No project within an organisation can be deemed a success unless its results can be measured. Equally no leader can lead without some idea of destination.
As leadership consultants we sometimes feel like detectives, asking questions of everybody who might be invested in the project. Just as a detective is trying to get to the bottom of their suspect’s story, we too just want to understand the whole picture. We’re trying to uncover all there is to know about the current situation and establish the end point we want to reach.
And then we’ll put in place measures to ensure we will know when we’ve successfully achieved those ambitions.
Asking the right questions
All of this is necessarily a series of questions in one form or another.
Andrea Cardillo, TPCL Managing Partner in Milan, starts from the endpoint. The fundamental question: What are the business goals the organisation is trying to achieve? And what challenges is the organisation facing that might prevent it being able to meet these? Think internally and externally.
Next he looks at the behaviours that would best support the organisation to achieve those goals and the culture and structure required to support those behaviours. Finally, the style of leadership that will create that culture.
It’s a systemic approach that can be summarised in four steps. Each of which, he suggests, can be defined by different KPIs and goals:
- The overall goals and the challenges to bring the vision up to date
- The behaviours supporting these goals
- The culture fostering these behaviours
- The leadership style promoting that culture
Choosing the right tools
As management consultants we have numerous tools in our arsenal; it’s just a matter of choosing the right ones. But in order to do that we must understand implicitly what we’re trying to find out. What are we trying to assess? Is it employee satisfaction? Happiness of customers? Business results? Behavioural habits?
This underlines the importance of being able to figure out precisely what the problem is or what we’re trying to do because without knowing that we can’t hope to measure our success.*
We might use specific KPIs to assess productivity, surveys to assess engagement or psychometrics to access potential. But the tool has to fit the job for its result to offer any certainty.
If the goal is a reduction in staff turnover for example, we could measure engagement through employee surveys. We may see a high level of engagement translate to a reduction in turnover or absenteeism. But to create the right tools we must understand what we’re looking to discover from the answers.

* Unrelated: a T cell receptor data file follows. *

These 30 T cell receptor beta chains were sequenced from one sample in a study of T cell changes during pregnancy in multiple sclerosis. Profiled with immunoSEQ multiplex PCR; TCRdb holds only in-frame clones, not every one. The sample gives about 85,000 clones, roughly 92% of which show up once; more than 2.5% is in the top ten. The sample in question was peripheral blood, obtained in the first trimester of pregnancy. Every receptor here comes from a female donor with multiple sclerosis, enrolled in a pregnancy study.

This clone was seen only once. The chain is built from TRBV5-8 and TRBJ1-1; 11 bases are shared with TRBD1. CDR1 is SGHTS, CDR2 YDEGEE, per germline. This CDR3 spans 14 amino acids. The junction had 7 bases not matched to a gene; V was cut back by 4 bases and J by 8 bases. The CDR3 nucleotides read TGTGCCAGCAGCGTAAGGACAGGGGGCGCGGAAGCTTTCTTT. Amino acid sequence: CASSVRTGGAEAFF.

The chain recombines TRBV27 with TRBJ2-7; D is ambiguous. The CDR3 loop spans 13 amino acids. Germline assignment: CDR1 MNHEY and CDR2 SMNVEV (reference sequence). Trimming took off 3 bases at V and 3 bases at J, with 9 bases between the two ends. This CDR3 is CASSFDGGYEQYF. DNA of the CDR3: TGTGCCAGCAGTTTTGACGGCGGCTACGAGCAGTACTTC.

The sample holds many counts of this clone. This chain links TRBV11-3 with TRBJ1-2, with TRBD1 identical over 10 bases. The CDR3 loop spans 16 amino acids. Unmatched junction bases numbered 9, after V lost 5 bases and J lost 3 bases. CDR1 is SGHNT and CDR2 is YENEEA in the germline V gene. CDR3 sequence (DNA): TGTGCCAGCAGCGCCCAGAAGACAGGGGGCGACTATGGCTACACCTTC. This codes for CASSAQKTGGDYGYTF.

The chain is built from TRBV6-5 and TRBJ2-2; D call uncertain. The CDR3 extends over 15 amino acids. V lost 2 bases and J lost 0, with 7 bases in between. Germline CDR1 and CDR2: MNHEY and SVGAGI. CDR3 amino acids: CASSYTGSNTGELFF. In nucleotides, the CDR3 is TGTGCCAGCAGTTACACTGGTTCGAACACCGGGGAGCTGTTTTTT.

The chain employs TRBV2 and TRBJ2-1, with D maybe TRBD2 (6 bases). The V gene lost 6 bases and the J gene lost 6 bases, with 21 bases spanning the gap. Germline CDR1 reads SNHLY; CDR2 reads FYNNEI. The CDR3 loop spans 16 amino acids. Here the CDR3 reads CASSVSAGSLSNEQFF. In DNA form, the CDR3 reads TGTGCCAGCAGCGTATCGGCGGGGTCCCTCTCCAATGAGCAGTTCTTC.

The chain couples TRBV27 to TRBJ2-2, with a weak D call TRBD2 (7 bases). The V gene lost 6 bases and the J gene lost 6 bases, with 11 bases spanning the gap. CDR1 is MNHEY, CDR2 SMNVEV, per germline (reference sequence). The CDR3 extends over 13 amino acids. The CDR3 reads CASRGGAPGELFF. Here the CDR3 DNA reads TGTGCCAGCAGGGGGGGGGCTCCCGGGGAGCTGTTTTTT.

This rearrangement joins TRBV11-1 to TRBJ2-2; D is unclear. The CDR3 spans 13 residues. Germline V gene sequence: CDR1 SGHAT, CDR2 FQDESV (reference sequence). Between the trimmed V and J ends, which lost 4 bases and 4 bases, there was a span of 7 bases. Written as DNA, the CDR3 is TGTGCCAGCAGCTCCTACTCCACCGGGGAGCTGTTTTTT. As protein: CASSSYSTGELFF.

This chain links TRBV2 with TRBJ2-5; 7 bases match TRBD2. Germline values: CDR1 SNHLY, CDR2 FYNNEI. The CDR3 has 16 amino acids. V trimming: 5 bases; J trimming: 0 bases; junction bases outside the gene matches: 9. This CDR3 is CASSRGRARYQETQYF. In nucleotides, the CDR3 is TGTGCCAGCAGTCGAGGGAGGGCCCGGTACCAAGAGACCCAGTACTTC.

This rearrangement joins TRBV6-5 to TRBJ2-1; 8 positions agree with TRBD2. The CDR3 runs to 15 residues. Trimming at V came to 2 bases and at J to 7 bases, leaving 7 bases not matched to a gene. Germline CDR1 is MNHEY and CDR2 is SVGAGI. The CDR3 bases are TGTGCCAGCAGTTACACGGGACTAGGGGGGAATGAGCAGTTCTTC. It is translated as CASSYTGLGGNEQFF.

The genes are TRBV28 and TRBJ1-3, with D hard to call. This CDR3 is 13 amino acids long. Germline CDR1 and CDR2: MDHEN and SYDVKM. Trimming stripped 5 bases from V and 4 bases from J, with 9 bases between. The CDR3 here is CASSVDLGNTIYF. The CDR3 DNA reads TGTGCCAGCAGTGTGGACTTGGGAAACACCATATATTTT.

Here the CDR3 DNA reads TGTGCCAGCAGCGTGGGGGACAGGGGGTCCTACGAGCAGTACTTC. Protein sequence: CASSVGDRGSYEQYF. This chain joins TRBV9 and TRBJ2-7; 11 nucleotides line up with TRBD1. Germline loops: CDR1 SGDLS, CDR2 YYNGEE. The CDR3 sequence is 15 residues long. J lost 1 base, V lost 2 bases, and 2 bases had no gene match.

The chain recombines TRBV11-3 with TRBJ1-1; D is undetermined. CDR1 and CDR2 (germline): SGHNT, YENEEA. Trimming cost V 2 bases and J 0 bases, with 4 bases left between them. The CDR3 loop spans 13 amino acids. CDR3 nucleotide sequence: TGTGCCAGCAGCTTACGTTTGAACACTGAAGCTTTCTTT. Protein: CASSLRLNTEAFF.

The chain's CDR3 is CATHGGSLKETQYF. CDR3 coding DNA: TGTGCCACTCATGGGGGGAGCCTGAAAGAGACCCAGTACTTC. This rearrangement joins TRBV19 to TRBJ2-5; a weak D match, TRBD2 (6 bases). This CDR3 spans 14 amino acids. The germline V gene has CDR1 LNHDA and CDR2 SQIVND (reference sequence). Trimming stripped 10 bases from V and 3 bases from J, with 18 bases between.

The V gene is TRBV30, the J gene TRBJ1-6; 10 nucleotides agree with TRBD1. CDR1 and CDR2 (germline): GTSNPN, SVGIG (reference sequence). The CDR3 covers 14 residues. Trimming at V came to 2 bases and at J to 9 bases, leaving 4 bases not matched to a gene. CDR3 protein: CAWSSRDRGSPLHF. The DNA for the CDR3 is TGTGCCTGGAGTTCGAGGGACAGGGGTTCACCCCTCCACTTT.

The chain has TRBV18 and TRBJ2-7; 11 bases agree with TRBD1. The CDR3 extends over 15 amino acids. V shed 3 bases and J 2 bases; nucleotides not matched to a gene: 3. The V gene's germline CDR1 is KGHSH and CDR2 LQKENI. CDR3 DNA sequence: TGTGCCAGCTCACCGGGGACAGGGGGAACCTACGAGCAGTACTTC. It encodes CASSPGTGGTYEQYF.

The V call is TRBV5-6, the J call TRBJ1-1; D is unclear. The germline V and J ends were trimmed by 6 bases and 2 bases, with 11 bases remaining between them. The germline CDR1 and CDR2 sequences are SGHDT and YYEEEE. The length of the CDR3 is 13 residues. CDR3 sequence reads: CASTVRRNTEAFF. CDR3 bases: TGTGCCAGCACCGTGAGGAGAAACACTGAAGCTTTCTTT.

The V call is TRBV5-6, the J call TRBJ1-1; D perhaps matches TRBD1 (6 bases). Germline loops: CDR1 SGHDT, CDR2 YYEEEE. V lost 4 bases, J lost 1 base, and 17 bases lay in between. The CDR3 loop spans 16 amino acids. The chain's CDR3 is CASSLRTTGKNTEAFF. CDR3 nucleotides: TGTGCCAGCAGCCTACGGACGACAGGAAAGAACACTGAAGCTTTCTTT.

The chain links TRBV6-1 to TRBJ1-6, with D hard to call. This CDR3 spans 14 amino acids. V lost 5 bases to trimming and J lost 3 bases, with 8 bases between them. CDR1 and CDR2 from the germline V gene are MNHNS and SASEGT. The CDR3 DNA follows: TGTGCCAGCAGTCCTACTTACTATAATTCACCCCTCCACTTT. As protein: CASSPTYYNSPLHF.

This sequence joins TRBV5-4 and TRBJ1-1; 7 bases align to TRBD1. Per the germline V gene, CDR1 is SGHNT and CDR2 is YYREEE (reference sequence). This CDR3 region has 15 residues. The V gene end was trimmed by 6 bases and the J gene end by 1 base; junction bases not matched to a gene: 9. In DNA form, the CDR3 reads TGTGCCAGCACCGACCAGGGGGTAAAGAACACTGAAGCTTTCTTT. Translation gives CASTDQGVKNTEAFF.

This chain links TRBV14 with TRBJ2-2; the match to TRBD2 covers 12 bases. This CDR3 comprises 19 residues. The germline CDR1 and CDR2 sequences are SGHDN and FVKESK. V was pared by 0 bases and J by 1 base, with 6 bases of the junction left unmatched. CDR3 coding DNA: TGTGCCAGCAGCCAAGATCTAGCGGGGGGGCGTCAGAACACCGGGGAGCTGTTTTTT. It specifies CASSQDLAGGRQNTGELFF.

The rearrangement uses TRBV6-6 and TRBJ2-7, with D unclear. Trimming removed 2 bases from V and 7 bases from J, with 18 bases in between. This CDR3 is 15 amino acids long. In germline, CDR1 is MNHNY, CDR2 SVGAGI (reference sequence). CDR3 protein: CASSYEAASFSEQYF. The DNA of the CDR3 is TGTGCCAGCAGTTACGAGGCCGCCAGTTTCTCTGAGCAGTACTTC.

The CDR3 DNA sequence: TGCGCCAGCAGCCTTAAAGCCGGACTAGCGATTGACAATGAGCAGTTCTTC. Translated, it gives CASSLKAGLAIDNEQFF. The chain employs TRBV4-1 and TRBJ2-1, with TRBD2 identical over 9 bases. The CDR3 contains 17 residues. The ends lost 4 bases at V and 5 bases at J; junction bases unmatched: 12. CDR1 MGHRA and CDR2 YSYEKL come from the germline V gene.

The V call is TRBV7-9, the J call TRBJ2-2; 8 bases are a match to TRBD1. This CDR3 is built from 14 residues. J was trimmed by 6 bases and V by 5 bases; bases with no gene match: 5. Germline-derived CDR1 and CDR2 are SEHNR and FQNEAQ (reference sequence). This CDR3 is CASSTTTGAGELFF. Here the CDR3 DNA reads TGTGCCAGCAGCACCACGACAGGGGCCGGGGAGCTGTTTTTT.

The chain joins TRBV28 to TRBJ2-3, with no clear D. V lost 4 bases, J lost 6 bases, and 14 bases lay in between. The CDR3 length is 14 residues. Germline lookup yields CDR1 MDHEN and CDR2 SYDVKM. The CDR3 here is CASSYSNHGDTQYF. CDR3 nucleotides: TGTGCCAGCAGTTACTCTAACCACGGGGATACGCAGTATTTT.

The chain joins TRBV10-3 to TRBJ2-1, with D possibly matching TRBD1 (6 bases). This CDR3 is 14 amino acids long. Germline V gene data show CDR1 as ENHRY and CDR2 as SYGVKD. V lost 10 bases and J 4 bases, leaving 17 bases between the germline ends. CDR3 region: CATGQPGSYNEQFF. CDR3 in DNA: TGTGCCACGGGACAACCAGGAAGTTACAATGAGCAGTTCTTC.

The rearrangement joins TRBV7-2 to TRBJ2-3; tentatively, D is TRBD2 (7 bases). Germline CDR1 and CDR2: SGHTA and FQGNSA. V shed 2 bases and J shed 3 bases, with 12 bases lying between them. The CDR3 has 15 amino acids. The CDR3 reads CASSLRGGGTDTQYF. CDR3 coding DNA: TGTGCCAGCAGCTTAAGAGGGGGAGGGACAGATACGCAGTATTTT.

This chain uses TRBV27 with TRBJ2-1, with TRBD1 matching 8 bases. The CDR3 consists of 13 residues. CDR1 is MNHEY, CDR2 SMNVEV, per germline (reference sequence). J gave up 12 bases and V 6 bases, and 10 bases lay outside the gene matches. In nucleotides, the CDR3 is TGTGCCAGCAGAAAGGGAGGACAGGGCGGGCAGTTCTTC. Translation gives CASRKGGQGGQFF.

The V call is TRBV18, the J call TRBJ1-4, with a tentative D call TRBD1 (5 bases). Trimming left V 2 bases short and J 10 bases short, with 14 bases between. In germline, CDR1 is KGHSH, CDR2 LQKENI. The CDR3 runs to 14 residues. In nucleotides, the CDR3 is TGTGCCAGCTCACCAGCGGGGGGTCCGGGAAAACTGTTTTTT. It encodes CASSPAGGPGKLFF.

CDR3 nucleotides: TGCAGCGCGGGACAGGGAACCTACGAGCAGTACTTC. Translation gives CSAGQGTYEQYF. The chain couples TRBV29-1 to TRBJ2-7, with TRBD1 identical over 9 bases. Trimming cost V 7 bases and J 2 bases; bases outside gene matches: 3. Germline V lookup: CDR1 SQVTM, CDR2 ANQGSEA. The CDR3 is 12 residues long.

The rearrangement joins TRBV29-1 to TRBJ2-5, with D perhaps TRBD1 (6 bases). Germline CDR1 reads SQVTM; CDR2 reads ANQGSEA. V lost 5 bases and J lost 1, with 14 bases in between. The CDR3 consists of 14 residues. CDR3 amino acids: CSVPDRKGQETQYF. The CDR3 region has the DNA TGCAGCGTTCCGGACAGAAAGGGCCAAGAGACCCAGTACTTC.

Remember it’s a marathon not a sprint
Success in a leadership consultancy project isn’t always seen in the immediate term. Changes take time to bed in, time to enter the organisation’s consciousness. Creating a leadership model is easy and can be relatively quick, but translating that into HR structures or strategies in a way that creates a lasting, discernible change in culture can take years.
It’s only then, by tracking results over time and looking for consistent positive change that we are able to say whether the steps that were taken were the right ones and whether our goals have been met.
It can be difficult to correlate HR led culture change to a direct impact on productivity. But that doesn’t mean you shouldn’t try.
If you’d like to learn more about our proven track record of results, contact the authors or your local TPCL team for a conversation about your organisational objectives and challenges.
For more information, or to discuss your own development, please get in touch.
Co-written by Andrea Cardillo, Managing Partner TPCL Italy and Christian Scholtes, Managing Partner TPCL Romania @Copyright TPCL (2020)
- Navigating change is now more important than ever. This article is part of a six-part TPC Leadership original series on leadership consultancy – and its role in helping organisations engage with the bigger picture while staying adaptable to the present moment. Check out the next article in this series: ‘When might you need leadership consultancy and who should be involved’.